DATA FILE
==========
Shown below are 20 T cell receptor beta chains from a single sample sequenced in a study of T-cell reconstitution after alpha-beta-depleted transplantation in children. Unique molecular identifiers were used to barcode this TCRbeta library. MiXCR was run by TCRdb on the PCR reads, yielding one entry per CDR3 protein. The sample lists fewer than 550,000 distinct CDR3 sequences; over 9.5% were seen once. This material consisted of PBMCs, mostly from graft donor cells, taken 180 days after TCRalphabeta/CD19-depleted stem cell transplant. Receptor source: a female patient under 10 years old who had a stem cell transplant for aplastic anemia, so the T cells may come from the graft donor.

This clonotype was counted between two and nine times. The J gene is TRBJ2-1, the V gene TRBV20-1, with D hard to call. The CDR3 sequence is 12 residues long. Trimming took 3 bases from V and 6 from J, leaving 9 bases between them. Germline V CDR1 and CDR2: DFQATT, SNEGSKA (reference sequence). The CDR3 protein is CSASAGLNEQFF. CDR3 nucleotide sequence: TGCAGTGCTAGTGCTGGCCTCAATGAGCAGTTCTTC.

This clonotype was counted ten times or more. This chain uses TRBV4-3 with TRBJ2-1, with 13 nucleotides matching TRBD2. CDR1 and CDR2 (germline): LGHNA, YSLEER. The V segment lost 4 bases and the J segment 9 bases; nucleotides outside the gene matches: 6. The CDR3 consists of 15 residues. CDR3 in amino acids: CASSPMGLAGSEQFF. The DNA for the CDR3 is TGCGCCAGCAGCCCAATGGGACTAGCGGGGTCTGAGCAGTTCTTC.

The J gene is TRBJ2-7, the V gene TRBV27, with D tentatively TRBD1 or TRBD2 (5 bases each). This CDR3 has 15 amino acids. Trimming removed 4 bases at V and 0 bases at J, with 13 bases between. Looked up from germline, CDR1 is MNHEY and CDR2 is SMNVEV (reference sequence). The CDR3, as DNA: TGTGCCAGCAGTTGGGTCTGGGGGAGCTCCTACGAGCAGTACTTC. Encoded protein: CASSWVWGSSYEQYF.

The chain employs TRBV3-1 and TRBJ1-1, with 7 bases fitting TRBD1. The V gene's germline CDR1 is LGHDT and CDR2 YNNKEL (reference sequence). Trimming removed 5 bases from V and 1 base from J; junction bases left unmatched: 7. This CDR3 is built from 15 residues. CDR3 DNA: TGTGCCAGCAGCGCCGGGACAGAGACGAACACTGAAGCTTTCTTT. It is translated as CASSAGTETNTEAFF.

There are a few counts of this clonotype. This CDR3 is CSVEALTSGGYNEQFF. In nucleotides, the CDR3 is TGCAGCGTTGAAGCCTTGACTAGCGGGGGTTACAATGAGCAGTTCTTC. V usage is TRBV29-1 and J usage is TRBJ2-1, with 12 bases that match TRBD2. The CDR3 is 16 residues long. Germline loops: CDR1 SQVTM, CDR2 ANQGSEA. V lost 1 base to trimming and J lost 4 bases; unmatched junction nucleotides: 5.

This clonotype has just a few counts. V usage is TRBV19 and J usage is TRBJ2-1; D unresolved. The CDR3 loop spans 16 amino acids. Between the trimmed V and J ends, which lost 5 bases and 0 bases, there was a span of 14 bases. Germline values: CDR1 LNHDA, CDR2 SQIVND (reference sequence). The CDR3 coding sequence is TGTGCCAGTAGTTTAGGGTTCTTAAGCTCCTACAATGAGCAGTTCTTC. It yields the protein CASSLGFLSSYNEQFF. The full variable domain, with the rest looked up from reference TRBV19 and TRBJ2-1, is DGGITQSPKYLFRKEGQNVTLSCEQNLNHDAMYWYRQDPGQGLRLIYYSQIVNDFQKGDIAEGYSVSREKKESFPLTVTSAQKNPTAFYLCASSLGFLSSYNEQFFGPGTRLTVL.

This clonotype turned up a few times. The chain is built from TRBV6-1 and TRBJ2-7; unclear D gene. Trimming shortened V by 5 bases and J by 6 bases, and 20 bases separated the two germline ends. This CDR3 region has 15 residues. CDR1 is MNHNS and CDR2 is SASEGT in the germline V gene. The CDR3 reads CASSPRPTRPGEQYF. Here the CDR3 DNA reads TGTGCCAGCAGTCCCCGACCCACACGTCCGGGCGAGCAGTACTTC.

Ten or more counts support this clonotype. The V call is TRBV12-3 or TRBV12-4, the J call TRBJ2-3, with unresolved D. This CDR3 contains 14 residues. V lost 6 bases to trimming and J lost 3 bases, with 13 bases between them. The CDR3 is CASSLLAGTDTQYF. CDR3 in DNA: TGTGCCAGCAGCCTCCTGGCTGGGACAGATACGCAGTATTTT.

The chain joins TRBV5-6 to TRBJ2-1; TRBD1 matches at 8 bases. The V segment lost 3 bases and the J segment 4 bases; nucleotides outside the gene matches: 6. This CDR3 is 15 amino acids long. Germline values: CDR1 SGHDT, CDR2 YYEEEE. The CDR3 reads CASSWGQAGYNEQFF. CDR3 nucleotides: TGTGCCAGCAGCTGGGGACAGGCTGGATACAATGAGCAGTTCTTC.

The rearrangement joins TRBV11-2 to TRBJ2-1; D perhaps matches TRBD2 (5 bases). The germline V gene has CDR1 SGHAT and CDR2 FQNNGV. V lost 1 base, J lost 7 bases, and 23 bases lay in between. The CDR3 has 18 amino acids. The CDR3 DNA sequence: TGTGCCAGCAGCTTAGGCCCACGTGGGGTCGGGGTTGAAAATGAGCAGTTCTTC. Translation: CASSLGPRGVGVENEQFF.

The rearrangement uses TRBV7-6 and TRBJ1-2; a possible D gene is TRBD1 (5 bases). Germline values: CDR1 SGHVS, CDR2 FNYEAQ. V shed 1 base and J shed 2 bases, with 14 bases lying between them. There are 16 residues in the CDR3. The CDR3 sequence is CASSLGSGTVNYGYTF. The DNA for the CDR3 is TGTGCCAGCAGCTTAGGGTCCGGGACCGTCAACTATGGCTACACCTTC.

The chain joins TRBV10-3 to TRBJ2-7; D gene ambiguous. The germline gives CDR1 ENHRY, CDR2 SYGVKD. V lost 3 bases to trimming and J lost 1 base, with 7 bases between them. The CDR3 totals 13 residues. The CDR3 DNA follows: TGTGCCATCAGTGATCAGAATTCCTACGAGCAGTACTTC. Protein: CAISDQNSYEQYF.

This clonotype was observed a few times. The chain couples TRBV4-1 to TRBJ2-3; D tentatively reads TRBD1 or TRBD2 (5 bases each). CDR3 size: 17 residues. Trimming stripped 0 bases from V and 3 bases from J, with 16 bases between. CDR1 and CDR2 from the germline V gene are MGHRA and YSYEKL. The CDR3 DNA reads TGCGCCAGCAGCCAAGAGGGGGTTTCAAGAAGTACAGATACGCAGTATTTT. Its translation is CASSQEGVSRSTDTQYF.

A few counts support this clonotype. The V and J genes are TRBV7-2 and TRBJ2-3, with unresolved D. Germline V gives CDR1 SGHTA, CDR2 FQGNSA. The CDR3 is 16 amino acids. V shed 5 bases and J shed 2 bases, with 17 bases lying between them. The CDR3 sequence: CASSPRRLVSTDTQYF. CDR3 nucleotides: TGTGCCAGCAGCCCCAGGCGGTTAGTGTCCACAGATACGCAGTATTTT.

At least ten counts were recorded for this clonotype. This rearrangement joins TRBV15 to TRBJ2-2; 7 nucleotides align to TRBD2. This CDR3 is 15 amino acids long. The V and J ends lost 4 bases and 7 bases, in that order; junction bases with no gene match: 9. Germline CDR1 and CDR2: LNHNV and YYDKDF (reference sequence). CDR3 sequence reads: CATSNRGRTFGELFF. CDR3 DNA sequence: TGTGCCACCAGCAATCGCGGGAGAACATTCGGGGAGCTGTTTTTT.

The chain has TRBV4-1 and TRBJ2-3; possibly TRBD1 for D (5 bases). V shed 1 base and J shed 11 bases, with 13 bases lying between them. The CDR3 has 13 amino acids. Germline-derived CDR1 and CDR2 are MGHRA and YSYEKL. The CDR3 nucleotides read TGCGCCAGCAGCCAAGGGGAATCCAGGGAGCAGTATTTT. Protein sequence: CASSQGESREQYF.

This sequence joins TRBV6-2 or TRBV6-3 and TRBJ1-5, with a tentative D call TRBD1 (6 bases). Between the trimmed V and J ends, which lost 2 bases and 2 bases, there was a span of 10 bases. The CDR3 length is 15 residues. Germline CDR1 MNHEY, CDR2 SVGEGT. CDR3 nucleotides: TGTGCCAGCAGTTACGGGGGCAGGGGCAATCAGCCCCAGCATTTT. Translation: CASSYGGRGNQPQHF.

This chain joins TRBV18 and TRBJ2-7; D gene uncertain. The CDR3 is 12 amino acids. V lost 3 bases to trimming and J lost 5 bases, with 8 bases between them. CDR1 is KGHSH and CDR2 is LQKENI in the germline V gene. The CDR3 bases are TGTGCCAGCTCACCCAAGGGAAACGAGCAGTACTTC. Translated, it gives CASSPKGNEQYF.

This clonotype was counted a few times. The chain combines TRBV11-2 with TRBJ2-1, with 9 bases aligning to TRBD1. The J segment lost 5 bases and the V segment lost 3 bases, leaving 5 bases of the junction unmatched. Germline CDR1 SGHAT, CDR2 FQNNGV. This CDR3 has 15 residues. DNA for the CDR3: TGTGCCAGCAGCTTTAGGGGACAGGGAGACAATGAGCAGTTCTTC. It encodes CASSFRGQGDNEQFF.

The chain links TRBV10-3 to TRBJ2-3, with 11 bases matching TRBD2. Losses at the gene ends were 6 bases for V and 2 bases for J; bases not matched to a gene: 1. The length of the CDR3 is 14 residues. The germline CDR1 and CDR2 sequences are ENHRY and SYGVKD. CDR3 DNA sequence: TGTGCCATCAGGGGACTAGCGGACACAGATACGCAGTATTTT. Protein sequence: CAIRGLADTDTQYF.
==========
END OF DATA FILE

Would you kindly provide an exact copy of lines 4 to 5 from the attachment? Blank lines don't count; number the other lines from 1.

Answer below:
The J gene is TRBJ2-7, the V gene TRBV27, with D tentatively TRBD1 or TRBD2 (5 bases each). This CDR3 has 15 amino acids. Trimming removed 4 bases at V and 0 bases at J, with 13 bases between. Looked up from germline, CDR1 is MNHEY and CDR2 is SMNVEV (reference sequence). The CDR3, as DNA: TGTGCCAGCAGTTGGGTCTGGGGGAGCTCCTACGAGCAGTACTTC. Encoded protein: CASSWVWGSSYEQYF.

The chain employs TRBV3-1 and TRBJ1-1, with 7 bases fitting TRBD1. The V gene's germline CDR1 is LGHDT and CDR2 YNNKEL (reference sequence). Trimming removed 5 bases from V and 1 base from J; junction bases left unmatched: 7. This CDR3 is built from 15 residues. CDR3 DNA: TGTGCCAGCAGCGCCGGGACAGAGACGAACACTGAAGCTTTCTTT. It is translated as CASSAGTETNTEAFF.